• I don't care if we're down on Heath Bell right now. I want a solowheel.
  • Is it just me or did Myers take a pretty bad angle to Sam Fuld's double in the fifth? Still, it was a fastball down the middle. plenty of blame to go on Bell also. As for the next mistake, a home run to Aaron Hicks, changeups at the top of the zone are generally bad news. Don't do that any more, please.
  • I'm not sure whether or not Heath Bell can still be a good pitcher. Yesterday, there were people saying that they thought he looked good. Today, there are people saying that he's trash. All that I'm certain of is that there's some results-based analysis going on. His process doesn't look like trash to me, but I may not GET baseball. Also, it's only been ten innings, so I'm not confident about anything I think concerning Bell.

The best reason to watch this game is to see Juan Carlos Oviedo pitch. He entered the game with two outs in the sixth after Bell got hit by a comebacker. His first three pitches to Sam Fuld were balls with his 89-90 mph fastball. He caught the plate with his next pitch, and then placed a fastball on the outer third of the plate near the bottom edge, but Sam, studly hitter that he is, pulled it for a line drive single.

The next batter was Aaron Hicks, and Ovideo apparently took him more seriously, as he broke out the weapon that might potentially make him an important member of this bullpen: three straight changeups, all strikes at the bottom of the zone, all whiffs.

In the seventh inning, Oviedo issued a couple walks, but he wasn't particularly wild, and he may have gotten squeezed on a few of the pitches. He pumped his fastball up to 93 mph, and his changeup continued to be filthy. I know that one thirty-year-old reliever doesn't have the power to replace three injured starting pitchers and turn around the season, but right now I'm pretty convinced that Oviedo will.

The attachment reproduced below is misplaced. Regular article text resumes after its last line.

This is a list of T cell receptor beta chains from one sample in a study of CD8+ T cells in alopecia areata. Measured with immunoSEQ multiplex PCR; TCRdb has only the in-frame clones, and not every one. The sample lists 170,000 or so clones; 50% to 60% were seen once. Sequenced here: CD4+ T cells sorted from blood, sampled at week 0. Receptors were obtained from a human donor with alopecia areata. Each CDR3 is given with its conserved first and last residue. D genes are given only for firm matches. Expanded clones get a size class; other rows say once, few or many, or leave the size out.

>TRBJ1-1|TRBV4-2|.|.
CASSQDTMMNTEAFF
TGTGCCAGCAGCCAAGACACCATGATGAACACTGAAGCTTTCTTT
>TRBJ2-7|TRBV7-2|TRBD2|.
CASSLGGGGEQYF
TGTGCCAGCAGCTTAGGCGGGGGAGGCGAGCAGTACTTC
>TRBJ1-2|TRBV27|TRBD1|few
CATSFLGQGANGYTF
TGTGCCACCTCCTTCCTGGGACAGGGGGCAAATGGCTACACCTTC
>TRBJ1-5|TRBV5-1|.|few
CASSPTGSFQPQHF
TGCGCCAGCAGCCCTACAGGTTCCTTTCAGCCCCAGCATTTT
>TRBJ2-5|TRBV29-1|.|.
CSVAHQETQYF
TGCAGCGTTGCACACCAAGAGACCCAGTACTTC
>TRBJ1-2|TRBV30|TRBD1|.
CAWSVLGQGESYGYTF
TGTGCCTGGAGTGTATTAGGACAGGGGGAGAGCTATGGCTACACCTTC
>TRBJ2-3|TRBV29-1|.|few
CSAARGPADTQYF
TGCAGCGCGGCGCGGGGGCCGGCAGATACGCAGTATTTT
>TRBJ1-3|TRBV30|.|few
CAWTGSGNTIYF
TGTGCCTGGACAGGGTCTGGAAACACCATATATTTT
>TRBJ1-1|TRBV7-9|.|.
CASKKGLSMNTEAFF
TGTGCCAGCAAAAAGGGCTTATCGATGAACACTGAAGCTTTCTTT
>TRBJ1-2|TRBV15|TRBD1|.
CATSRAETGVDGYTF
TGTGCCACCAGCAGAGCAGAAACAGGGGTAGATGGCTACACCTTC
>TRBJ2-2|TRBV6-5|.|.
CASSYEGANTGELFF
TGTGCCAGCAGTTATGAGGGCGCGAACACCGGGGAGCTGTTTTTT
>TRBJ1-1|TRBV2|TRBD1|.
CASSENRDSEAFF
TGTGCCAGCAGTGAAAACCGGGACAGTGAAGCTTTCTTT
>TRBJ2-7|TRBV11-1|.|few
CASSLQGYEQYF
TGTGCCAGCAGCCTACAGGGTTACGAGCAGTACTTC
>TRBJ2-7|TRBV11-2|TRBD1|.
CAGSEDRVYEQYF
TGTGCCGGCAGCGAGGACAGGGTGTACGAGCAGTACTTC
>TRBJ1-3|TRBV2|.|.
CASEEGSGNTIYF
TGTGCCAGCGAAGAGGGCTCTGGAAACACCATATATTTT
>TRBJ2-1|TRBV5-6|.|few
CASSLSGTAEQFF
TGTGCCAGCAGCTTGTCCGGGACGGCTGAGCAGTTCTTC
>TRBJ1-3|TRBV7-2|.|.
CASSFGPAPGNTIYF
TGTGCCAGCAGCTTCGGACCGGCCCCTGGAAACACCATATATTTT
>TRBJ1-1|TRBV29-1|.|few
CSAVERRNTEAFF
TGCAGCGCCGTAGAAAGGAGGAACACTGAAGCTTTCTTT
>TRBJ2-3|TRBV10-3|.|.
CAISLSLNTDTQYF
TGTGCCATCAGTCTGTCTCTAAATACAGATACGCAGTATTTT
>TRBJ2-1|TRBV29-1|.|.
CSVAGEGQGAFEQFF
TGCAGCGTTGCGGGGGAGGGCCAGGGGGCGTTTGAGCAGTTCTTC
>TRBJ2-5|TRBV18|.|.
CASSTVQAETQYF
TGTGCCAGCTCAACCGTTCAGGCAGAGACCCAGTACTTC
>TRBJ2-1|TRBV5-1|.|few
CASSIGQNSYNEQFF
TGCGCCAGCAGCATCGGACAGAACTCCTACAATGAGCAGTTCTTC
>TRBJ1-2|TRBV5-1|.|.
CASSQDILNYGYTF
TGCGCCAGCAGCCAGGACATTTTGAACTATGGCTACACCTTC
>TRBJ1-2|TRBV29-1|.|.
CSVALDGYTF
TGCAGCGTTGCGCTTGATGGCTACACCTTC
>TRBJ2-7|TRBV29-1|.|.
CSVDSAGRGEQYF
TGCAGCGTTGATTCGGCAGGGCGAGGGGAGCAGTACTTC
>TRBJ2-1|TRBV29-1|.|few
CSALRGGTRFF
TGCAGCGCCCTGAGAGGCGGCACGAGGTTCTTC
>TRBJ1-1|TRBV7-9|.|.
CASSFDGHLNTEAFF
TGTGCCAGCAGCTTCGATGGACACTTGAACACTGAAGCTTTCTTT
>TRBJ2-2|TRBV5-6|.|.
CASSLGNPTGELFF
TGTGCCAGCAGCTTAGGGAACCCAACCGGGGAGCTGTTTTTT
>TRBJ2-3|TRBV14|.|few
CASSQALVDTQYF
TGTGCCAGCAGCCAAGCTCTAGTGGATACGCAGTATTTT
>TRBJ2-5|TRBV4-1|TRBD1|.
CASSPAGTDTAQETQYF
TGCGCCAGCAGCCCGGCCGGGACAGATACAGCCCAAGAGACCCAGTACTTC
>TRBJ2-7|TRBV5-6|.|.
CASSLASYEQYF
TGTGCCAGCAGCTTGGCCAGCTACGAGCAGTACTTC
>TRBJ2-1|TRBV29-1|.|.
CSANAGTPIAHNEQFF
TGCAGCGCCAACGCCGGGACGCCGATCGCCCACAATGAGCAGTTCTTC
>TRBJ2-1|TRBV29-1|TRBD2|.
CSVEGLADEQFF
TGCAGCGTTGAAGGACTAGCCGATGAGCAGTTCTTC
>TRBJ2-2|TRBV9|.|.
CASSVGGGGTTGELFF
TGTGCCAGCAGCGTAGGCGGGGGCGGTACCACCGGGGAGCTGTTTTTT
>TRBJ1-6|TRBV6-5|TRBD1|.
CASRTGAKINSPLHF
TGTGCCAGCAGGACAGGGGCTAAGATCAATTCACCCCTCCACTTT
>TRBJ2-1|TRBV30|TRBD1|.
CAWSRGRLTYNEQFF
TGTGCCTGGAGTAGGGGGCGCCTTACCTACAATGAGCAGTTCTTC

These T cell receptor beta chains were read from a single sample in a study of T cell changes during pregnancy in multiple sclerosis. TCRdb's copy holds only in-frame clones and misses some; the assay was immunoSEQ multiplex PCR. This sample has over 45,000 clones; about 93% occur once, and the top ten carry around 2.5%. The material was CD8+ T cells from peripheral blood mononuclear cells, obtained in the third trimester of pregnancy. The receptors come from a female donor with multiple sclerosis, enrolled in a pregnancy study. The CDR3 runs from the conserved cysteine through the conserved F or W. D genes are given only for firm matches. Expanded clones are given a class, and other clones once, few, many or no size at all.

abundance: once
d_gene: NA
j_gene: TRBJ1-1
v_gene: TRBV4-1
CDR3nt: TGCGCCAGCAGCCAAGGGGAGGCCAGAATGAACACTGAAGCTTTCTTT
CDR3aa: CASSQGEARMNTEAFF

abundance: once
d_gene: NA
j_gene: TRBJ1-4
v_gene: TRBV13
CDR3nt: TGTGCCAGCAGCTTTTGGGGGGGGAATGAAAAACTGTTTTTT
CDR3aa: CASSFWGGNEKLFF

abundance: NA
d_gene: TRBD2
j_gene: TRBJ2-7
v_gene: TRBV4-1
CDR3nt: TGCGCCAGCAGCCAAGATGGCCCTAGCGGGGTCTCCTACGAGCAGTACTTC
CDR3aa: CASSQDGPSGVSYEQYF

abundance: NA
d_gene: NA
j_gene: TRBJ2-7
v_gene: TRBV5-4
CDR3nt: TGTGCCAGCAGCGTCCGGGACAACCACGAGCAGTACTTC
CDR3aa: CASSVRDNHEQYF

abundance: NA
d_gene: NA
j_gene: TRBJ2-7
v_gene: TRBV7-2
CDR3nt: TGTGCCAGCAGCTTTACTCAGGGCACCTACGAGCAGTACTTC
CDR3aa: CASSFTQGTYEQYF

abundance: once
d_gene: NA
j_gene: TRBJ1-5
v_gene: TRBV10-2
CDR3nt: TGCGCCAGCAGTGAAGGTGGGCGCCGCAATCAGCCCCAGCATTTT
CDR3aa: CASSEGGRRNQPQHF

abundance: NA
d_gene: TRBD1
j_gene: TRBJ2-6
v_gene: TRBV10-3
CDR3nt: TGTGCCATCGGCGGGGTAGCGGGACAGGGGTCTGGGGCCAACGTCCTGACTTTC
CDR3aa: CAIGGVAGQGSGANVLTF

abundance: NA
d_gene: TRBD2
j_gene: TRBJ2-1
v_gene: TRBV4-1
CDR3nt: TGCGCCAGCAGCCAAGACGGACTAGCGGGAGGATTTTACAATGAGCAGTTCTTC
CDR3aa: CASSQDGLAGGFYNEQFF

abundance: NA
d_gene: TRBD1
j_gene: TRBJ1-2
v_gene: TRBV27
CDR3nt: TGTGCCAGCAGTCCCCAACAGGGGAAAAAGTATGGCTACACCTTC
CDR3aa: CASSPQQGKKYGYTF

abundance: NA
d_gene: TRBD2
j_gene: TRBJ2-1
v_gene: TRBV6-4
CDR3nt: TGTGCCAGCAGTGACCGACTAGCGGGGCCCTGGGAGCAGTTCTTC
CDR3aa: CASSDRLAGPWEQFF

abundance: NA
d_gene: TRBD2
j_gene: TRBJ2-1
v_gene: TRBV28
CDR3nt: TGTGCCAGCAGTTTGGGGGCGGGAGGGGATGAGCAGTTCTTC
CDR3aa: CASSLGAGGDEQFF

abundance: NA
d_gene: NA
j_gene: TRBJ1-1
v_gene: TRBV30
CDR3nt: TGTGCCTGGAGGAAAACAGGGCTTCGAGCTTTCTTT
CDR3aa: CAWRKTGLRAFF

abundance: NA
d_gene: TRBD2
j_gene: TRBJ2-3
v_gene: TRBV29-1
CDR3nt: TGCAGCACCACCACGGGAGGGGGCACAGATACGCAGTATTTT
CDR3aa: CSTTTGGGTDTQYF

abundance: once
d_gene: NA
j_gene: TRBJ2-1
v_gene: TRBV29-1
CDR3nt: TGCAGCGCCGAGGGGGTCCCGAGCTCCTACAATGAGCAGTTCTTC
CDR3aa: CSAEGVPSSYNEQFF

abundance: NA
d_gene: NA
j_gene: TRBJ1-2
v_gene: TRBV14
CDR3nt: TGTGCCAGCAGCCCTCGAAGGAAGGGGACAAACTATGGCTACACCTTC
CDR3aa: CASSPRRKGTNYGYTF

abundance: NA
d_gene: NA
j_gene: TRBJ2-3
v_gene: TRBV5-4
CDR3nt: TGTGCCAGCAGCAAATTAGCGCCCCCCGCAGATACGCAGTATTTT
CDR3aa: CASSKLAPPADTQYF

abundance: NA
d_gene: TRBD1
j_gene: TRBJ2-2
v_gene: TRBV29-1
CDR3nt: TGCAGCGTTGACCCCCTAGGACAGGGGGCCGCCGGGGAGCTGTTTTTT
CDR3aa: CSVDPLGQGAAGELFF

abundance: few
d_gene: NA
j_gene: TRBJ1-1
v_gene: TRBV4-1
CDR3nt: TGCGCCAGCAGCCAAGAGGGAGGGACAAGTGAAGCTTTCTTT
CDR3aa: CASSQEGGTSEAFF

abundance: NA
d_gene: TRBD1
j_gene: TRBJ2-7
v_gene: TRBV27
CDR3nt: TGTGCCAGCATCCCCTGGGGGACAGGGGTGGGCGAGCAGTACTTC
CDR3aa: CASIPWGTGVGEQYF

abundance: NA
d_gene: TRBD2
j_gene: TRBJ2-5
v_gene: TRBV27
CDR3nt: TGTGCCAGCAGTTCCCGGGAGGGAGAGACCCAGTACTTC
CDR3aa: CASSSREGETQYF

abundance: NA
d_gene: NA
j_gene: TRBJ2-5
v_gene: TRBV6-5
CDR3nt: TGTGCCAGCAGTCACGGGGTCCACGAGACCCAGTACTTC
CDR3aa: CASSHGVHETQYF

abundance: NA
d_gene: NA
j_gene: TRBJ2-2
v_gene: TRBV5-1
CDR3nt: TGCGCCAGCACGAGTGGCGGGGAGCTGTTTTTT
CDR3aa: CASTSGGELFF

Once Oviedo finished, I stopped paying close attention, so back to bullets:

  • Jose Molina gave an especially weak throw to second while Brian Dozier was stealing. Mauer at the plate had some words for Molina, and it seemed like both "catchers" were amused.
  • Chris Herrmann came on as a defensive replacement in the seventh, and then immediately failed to make a play on a fly ball to short right field, instead backing off and making Brian Dozier attempt a much more difficult play.
  • It doesn't get talked about because he's good at a lot of things (like hitting), and it's a relatively unimportant skill, but Ben Zobrist is a good bunter. He laid one down, just out of reach of the pitcher and where it was a tough play for the third baseman, to load the bases in the seventh.
  • With those bases loaded, Desmond Jennings hit the ball hard and on a line, but too close to the right fielder to be more than a sacrifice. Matt Joyce also hit the ball well (and against a lefty), but also only for a sac fly.
  • As I said before, Josh Lueke pitched a scoreless frame, but it wasn't all because he was so good. This happened:
  • Also, Wil Myers, whose defense I questioned earlier in the game, got a very nice jump on what could have been a Sam Fuld fly ball double in the gap.
  • If I'm going to note when Lueke gets help from his defense, I should also note when Jake McGee gets help:
  • Unlike Lueke, however, McGee was dominant during the rest of his inning, striking out Dozier and Herrmann.
  • Logan Forsythe pinch hit for Jose Molina against a tough righty in the eighth inning. He stayed with a fastball on the bottom outside corner, and while it was a little bit off the end of his bat, he muscled it over second for an RBI single. Good job. An infield hit from Ben Zobrist loaded the bases for Desmond Jennings.
  • This is the point where an inch matters. Jared Burton threw a cutter right over the heart of the plate. Desmond Jennings did the right thing and swung, hard. But the cutter movement carried Burton's pitch slightly away from where Jennings thought it was, and the result was a popup. Throw that pitch a second time, and I bet the result is a line drive. Baseball, though, does not require Burton to throw that pitch a second time. Goodnight, Rays.